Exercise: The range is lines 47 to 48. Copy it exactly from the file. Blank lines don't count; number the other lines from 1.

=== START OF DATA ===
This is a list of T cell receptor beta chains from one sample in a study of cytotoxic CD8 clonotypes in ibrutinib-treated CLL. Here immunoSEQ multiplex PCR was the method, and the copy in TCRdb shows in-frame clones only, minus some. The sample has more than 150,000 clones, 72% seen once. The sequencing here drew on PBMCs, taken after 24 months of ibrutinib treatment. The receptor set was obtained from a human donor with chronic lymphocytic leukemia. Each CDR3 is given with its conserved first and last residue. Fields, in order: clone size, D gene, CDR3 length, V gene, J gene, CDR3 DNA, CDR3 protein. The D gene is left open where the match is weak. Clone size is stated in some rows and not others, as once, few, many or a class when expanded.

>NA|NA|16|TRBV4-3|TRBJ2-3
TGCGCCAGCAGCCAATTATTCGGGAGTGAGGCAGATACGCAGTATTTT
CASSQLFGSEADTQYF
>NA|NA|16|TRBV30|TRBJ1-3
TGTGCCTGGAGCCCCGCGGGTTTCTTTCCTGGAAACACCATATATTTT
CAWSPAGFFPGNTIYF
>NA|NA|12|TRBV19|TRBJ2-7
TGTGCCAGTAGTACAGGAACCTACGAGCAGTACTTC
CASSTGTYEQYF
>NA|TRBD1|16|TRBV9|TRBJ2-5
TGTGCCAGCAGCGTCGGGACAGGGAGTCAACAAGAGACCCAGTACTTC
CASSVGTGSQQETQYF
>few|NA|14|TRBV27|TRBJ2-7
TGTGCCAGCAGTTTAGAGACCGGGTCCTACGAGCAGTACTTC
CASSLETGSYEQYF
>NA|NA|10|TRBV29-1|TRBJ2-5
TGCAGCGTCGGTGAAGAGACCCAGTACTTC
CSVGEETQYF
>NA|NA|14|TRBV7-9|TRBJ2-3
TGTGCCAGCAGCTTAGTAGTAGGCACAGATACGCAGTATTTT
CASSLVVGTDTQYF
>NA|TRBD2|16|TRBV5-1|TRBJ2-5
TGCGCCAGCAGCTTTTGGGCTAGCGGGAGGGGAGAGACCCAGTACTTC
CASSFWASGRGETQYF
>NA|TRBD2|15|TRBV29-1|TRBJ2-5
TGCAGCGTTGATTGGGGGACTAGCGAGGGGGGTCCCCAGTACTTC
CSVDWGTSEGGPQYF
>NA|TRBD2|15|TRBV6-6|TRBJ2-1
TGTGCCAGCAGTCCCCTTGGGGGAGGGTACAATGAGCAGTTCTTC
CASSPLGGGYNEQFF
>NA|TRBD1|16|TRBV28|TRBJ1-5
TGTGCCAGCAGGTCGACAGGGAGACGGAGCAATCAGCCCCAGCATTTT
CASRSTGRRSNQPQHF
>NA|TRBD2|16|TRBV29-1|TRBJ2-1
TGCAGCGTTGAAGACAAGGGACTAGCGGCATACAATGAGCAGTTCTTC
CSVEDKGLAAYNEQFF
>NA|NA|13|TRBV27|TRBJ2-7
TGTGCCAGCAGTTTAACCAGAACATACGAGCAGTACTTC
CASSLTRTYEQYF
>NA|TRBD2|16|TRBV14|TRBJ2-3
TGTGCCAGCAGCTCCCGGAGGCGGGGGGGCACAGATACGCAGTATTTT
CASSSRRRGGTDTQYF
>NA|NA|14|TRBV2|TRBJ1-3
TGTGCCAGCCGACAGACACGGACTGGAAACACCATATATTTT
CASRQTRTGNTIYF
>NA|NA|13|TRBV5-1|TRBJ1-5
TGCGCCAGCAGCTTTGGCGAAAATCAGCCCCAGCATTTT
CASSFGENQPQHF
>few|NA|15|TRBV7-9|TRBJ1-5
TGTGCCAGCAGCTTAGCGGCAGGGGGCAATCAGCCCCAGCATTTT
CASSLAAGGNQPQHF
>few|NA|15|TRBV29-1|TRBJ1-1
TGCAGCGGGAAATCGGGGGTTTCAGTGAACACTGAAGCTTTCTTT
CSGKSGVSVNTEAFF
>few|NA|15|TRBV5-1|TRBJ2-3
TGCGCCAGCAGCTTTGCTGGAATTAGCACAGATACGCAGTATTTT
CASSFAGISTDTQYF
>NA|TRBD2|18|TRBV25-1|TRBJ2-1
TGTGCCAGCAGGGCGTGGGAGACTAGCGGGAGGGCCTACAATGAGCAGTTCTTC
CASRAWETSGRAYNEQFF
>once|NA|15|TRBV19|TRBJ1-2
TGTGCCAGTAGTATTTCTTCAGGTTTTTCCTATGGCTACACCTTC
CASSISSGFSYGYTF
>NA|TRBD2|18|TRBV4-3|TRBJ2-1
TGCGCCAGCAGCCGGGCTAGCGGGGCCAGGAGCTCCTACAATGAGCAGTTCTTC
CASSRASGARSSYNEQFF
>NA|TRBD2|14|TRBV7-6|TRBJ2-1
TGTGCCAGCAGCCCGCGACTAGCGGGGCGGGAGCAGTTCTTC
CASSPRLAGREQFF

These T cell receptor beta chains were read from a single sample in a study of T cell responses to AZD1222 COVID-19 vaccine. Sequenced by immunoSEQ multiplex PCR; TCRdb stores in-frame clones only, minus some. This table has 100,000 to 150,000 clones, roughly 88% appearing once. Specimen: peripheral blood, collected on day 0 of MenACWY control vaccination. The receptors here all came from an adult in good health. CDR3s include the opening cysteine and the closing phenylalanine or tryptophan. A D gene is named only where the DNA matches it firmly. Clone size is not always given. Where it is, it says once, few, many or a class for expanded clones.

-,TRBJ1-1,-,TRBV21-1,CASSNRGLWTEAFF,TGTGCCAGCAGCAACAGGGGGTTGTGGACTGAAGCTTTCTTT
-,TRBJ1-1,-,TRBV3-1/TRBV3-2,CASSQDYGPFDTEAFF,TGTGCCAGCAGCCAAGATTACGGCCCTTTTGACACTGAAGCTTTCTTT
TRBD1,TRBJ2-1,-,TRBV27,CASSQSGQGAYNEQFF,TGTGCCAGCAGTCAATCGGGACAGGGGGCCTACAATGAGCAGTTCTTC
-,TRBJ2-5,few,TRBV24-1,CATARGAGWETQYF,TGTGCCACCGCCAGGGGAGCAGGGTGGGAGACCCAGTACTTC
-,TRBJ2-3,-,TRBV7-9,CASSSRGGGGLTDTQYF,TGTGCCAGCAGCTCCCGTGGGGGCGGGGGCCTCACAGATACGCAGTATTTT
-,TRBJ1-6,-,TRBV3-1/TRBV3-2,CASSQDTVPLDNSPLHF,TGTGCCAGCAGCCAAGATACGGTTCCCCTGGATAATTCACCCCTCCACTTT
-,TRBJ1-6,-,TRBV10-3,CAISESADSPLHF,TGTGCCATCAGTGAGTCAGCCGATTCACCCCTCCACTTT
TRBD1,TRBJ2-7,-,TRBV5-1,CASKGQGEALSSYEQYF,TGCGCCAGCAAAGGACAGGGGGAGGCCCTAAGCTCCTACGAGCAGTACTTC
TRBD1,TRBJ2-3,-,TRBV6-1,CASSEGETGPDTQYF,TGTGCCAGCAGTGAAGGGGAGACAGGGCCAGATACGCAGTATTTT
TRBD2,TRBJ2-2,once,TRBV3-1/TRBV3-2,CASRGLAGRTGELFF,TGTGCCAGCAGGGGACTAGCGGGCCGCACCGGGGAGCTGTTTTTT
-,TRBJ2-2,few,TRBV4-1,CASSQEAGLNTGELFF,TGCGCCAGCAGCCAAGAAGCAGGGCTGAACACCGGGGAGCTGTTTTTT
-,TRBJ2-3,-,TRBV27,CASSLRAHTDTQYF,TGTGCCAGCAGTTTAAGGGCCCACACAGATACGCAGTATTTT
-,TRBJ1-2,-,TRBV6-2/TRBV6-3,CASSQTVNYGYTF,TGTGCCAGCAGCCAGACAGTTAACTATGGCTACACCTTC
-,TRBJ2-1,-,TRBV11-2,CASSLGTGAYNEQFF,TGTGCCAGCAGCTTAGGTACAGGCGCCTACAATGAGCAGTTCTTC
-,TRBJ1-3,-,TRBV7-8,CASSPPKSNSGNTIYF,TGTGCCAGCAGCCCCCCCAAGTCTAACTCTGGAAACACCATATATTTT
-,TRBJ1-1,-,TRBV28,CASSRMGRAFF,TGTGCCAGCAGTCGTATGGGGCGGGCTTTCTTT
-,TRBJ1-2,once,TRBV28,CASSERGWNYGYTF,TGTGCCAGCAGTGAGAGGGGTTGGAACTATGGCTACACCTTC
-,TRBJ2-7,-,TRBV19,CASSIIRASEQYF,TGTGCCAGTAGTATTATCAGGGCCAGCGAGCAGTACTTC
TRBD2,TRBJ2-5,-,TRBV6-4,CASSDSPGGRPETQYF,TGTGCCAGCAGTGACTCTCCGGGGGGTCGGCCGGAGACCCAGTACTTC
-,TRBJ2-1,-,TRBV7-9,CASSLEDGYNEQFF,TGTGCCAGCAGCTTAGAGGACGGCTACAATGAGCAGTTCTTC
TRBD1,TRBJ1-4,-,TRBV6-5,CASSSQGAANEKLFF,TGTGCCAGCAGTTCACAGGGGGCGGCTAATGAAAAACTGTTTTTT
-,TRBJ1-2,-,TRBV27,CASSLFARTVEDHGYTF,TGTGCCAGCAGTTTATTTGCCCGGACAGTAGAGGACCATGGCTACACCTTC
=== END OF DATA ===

>NA|NA|13|TRBV5-1|TRBJ1-5
TGCGCCAGCAGCTTTGGCGAAAATCAGCCCCAGCATTTT